Wastewater treatment for land-based aquaculture: improvements and value-adding alternatives in model systems from Australia

Settlement ponds are used to remove particulate and dissolved nutrients in Australian land-based aquaculture wastewater. At best, marine and brackish water settlement ponds reduce total suspended solids by 60%, but their efficiency is inconsistent. Functional improvements to nutrient removal systems are essential to provide uniform and predictable treatment of flow-through aquaculture wastewater. Furthermore, environmental regulation of discharge from intensive systems in Australia is increasing, providing the impetus to upgrade rudimentary single-step settlement pond systems. We characterise technologies used for land-based aquaculture wastewater treatment prior to discharge from shrimp systems in Australia. We identify opportunities to integrate technologies developed for the treatment of municipal wastewaters and intensive recirculating aquaculture systems, and use these to develop a model system for intensive shrimp farm wastewater. The first stage is the reduction of solids through the use of deep anaerobic ponds, which are tailored to dilute saline wastewater. Non-settled colloidal and supracolloidal solids can subsequently be removed through trapping in a sand bed filter and biological transformation to dissolved inorganic nitrogen or N2. The resulting dissolved nutrients can be treated in a 3-stage algal treatment system by assimilation into harvestable biomass, and finally constructed wetlands polish wastewater through further trapping of particulates, and transformation of dissolved nitrogen. Given that upgrading wastewater treatment facilities is costly, we highlight options that have the potential to offset nutrient treatment costs, such as the use of algal biomass for food or energy products, and the recycling of nitrogen and phosphorus via pyrolysis creating products such as biochar and biofuel.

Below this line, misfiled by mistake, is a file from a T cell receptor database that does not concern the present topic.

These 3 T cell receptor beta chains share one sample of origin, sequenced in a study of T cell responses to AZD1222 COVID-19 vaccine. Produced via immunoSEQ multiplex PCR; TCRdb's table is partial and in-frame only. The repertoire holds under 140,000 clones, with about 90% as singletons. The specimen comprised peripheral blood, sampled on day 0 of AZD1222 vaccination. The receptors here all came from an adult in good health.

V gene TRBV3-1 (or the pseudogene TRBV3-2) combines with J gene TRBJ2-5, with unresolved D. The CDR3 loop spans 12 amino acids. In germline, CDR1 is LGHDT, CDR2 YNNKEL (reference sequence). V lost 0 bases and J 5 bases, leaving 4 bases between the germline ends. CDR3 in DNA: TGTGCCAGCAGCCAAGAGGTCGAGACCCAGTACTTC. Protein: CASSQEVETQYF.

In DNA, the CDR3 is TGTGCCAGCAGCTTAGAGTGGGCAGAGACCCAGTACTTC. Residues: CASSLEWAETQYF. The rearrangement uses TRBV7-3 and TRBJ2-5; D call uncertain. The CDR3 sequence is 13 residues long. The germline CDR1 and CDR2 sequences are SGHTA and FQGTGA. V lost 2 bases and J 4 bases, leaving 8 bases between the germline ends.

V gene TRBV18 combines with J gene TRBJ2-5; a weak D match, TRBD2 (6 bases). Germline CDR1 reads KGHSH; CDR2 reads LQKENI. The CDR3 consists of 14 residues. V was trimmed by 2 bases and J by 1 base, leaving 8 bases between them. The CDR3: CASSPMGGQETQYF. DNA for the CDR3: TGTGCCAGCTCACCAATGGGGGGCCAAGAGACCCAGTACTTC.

Castine, S.A., McKinnon, A.D., Paul, N.A., Trott, L.A., de Nys, R. (2013)
Aquaculture Environment Interactions, 4(3): 285-300 [open access]